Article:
WILMINGTON, Del. — DuPont announced the 60th anniversary of DuPont™ Tedlar®, a unique brand of polyvinyl fluoride (PVF) film that has become a golden standard, synonymous with superior protection, durability and reliability in a wide variety of industries and applications, from photovoltaics and aerospace to transportation, building and construction, and wallcoverings.
“We are proud of the role Tedlar has played during the past 60 years in protecting assets for the long-term,” said Eric Wang, global business director for DuPont Tedlar. “From providing electrical and weather protection to hundreds of millions of solar panels across the globe, enabling aircraft cabin interiors to remain spotlessly clean flight after flight, to cladding iconic buildings around the world such as the Sheraton Hotel in Paris, Logan International Airport in Boston and protecting the myriad skylights over Wembley stadium in London, Tedlar film has demonstrated its superior protection in an envious list of applications for decades.”
Tedlar film provides superior protection against the elements, high-traffic, and touch surfaces; it is chemically-inert, resistant to cleaning with harsh chemicals, to dirt, corrosion, the effects of prolonged exposure to UV radiation and does not support the growth of mold, mildew and other fungi. Tedlar is specified in almost all commercial aircraft interiors, exceeding stringent U.S. Federal Aviation Administration requirements for toxicity and flammability; it is also used in photovoltaics where Tedlar film for backsheets has been demonstrated in the field to protect solar modules for over 35 years.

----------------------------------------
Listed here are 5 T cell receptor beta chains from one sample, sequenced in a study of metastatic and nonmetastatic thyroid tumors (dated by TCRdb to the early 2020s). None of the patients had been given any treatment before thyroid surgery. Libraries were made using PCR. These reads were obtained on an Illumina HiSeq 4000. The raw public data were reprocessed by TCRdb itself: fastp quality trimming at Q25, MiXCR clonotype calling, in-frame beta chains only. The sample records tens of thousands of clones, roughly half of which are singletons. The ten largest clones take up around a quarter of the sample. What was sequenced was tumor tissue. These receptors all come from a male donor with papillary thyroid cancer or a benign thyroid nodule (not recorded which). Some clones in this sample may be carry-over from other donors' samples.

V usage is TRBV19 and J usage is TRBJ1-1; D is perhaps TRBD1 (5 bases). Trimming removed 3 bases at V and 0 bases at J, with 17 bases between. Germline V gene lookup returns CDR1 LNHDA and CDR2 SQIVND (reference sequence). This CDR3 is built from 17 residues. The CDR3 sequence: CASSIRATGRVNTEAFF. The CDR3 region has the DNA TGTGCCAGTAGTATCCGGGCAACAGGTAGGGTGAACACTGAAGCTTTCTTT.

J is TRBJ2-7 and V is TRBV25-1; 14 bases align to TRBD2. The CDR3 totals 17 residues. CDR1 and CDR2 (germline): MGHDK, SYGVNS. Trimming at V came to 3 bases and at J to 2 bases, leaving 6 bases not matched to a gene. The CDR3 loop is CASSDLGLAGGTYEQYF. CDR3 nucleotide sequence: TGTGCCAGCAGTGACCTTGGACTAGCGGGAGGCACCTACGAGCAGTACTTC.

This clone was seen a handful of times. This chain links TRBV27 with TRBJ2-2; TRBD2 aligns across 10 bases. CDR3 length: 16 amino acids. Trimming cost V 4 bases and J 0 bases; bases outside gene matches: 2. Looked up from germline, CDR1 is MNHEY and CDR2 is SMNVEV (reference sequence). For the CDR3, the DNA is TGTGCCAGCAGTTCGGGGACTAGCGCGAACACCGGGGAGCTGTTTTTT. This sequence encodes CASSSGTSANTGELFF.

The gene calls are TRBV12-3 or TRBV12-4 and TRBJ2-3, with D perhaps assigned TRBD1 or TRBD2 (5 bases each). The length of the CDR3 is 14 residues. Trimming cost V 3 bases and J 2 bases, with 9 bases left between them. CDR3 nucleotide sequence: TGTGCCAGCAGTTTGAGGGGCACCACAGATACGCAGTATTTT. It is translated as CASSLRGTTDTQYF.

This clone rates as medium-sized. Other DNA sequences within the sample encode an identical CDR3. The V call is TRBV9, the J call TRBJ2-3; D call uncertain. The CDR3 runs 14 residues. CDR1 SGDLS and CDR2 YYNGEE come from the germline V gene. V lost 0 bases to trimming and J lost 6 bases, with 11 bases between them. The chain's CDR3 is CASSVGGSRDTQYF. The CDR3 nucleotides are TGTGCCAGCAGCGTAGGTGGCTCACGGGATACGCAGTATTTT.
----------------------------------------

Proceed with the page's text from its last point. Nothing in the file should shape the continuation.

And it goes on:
The history of Tedlar began in 1901 when vinyl fluoride was first synthesized by Belgian chemist Frederic Swarts. Four decades later, in 1942, polyvinyl fluoride was invented by DuPont, with the company being granted a U.S. patent for the process of polymerization in 1947. In 1961, DuPont received the original registered trademark for Tedlar PVF film and officially introduced it for commercial use. Two years later, in 1963, Boeing first used Tedlar film for its aircraft interiors.
By the early '70s, Japan had begun using Tedlar film for highway noise barriers. In 1986, after an 11-year study sponsored by the U.S. Department of Energy, NASA’s Jet Propulsion Laboratory qualifies Tedlar film for backsheets, due to its long-term performance attributes. NASA’s Phoenix Mars Lander used Tedlar PVF film as part of its bio barrier in 2007, and in 2012, the largest-solar powered boat with Tedlar-protected photovoltaic panels sails around the world.
“But rather than focusing on the past, we are resolutely turned towards the future, and the numerous new possibilities Tedlar film has to offer, such as in healthcare interiors for its ability to withstand cleaning with harsh chemicals or in bifacial photovoltaics where its lightweight and durable properties make it ideal for installing larger-size, higher power-producing panels," Wang said.
Today, DuPont Tedlar PVF film is trusted around the globe as the high-performance asset protection standard. DuPont continues to develop new Tedlar-based applications to meet evolving marketplace needs, including innovative films for use in flexible, building-integrated solar power, greenhouses, vehicle-integrated photovoltaics, as well as backsheet repair solutions for damaged solar panels in the field.